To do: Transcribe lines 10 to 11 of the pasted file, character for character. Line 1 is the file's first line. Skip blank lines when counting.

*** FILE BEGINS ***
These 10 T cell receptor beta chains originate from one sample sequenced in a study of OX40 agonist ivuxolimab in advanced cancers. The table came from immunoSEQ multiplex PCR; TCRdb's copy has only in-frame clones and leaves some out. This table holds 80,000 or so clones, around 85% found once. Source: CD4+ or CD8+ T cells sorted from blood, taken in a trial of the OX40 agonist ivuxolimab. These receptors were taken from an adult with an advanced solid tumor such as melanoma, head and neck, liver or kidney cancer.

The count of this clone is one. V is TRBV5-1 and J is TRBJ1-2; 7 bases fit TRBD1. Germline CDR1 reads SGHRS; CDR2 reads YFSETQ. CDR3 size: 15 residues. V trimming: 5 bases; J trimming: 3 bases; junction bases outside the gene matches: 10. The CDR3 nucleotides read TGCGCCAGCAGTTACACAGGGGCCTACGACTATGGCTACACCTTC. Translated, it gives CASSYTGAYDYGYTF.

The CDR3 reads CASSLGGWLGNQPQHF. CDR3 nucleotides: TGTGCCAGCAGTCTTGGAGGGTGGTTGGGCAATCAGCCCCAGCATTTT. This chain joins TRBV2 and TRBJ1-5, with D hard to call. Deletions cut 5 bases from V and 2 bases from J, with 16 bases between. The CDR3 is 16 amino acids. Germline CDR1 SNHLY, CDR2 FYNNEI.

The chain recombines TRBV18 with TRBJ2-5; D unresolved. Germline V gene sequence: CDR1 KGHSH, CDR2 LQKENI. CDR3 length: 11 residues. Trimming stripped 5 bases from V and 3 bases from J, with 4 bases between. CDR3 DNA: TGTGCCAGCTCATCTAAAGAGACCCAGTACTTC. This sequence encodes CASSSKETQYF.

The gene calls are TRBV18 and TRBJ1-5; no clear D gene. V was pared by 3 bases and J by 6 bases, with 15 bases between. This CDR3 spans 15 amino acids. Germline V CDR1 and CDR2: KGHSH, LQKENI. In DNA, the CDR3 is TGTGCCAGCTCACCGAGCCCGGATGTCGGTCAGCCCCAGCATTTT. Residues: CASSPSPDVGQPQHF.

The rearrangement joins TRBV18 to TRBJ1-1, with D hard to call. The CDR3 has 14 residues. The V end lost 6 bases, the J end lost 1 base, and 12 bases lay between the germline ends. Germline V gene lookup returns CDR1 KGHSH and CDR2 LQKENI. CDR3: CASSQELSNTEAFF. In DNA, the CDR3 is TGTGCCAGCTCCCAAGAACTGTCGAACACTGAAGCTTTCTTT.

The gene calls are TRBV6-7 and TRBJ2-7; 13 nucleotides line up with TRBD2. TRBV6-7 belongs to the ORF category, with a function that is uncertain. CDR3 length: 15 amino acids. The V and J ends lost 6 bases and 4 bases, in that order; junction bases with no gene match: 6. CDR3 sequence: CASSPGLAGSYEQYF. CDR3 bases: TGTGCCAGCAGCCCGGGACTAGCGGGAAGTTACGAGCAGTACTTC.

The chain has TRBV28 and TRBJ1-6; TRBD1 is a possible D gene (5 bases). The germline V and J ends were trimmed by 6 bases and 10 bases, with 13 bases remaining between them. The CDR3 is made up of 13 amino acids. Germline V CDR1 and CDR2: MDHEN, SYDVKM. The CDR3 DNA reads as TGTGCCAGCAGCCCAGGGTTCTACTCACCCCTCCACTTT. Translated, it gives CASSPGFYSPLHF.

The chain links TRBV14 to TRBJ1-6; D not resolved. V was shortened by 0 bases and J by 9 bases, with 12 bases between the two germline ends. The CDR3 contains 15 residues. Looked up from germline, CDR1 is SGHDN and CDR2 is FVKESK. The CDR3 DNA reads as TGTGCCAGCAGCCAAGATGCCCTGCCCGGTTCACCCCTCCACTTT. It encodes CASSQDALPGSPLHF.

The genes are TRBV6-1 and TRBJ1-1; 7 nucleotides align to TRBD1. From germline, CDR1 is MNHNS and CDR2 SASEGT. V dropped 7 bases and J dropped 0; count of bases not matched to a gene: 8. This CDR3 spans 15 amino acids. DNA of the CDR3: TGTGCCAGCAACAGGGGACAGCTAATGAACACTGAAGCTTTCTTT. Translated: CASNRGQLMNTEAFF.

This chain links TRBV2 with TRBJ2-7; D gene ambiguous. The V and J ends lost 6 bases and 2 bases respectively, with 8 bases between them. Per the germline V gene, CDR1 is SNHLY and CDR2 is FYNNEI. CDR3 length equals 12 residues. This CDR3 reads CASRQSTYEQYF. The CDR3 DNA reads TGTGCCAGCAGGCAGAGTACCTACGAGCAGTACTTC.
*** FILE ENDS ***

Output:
The genes are TRBV6-1 and TRBJ1-1; 7 nucleotides align to TRBD1. From germline, CDR1 is MNHNS and CDR2 SASEGT. V dropped 7 bases and J dropped 0; count of bases not matched to a gene: 8. This CDR3 spans 15 amino acids. DNA of the CDR3: TGTGCCAGCAACAGGGGACAGCTAATGAACACTGAAGCTTTCTTT. Translated: CASNRGQLMNTEAFF.

This chain links TRBV2 with TRBJ2-7; D gene ambiguous. The V and J ends lost 6 bases and 2 bases respectively, with 8 bases between them. Per the germline V gene, CDR1 is SNHLY and CDR2 is FYNNEI. CDR3 length equals 12 residues. This CDR3 reads CASRQSTYEQYF. The CDR3 DNA reads TGTGCCAGCAGGCAGAGTACCTACGAGCAGTACTTC.